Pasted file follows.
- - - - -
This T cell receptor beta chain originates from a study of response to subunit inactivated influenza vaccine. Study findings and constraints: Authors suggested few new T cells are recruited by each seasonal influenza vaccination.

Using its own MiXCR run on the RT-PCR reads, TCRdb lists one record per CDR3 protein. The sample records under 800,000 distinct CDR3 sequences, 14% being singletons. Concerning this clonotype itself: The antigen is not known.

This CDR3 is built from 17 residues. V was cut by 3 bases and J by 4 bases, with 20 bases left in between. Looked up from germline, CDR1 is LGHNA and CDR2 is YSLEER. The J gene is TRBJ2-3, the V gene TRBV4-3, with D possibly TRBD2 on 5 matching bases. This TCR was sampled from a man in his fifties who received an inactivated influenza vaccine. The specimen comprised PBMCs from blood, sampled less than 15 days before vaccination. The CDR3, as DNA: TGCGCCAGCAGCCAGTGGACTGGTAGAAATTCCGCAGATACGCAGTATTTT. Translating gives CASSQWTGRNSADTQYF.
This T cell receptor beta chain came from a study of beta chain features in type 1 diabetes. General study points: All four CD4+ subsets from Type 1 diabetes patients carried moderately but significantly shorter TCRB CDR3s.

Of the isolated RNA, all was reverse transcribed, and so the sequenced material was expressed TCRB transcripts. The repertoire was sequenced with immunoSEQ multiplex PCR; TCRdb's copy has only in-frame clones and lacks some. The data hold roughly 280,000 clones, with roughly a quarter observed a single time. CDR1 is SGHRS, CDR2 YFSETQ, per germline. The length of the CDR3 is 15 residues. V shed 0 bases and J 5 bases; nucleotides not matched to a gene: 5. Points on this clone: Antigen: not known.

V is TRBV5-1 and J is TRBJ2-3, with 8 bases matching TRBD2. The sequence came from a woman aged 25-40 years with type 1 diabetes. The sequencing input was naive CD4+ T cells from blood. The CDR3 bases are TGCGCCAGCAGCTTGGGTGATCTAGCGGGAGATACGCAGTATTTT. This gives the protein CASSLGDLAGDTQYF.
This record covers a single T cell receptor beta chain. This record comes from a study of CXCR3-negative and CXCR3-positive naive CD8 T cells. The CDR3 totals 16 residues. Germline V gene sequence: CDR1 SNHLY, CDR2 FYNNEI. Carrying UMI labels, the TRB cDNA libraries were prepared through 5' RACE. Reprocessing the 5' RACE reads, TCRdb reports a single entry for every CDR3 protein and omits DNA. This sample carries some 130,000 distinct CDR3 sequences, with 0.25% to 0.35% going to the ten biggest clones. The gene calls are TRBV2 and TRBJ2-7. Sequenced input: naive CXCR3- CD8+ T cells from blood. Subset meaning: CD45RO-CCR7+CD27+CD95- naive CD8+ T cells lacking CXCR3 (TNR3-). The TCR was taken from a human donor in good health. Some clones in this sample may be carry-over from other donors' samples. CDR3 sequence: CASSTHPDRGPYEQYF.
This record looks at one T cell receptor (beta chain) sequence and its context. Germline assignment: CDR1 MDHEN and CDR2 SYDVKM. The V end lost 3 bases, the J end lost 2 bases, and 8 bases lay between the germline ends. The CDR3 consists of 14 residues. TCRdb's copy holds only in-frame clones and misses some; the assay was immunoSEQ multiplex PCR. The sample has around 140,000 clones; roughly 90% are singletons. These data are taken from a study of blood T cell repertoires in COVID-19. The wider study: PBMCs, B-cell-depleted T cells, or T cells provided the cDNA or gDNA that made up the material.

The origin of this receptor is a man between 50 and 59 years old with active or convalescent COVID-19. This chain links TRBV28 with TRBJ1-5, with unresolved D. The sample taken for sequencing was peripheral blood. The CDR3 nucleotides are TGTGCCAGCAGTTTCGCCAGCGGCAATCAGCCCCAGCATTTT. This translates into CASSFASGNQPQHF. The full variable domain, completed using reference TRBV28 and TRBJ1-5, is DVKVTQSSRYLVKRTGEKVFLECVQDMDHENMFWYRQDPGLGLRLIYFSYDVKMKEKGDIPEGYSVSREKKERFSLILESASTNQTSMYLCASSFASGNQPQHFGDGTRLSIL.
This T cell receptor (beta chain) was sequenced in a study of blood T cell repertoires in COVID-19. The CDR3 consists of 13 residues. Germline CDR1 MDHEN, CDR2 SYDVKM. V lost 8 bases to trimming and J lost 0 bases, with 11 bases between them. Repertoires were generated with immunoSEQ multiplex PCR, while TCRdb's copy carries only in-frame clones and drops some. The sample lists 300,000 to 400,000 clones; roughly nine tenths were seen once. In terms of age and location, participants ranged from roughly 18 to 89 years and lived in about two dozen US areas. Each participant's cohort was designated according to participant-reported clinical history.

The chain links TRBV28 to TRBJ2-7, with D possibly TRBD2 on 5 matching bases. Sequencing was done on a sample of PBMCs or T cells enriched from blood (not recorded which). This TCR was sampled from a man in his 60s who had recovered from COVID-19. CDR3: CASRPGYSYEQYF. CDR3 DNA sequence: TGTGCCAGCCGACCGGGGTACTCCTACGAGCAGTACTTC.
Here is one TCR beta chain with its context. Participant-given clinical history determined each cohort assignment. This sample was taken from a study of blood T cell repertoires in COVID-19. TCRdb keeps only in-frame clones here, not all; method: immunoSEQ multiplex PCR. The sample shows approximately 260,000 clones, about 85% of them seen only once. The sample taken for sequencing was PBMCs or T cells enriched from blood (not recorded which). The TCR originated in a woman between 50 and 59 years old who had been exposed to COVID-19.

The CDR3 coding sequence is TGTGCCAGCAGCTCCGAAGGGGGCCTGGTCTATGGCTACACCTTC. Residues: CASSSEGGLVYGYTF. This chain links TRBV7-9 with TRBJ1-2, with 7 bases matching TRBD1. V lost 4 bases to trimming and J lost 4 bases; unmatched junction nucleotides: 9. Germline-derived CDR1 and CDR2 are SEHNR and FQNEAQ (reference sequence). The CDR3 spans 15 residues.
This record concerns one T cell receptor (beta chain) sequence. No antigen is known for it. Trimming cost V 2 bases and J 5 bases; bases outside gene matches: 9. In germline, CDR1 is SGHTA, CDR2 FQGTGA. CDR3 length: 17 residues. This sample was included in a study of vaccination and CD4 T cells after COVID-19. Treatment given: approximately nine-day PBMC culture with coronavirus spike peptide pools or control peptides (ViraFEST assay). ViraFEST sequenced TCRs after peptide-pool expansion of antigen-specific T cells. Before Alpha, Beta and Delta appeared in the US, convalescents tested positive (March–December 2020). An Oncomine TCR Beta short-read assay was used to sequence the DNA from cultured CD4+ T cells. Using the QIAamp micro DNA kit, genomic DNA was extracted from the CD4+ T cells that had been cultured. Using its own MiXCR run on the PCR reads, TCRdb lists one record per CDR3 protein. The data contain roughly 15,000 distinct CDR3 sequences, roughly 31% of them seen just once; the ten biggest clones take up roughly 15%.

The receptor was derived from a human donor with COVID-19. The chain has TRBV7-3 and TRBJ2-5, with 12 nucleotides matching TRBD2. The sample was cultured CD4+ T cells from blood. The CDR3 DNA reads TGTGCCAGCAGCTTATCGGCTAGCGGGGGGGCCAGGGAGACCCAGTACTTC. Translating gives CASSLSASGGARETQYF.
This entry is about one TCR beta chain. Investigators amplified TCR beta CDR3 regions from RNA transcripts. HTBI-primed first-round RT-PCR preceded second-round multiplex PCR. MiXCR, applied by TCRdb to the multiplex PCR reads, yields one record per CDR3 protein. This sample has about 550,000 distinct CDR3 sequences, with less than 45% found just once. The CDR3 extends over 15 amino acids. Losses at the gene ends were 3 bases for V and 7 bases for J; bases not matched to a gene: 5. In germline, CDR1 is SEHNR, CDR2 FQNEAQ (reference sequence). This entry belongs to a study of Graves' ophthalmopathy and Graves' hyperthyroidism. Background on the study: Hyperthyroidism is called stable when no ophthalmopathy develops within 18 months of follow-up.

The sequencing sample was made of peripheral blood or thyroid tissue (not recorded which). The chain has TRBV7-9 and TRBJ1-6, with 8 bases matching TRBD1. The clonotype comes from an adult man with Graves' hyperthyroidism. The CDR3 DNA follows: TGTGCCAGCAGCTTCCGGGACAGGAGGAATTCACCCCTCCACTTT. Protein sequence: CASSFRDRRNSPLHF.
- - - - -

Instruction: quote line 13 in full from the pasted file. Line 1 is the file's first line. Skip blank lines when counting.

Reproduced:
The CDR3 coding sequence is TGTGCCAGCAGCTCCGAAGGGGGCCTGGTCTATGGCTACACCTTC. Residues: CASSSEGGLVYGYTF. This chain links TRBV7-9 with TRBJ1-2, with 7 bases matching TRBD1. V lost 4 bases to trimming and J lost 4 bases; unmatched junction nucleotides: 9. Germline-derived CDR1 and CDR2 are SEHNR and FQNEAQ (reference sequence). The CDR3 spans 15 residues.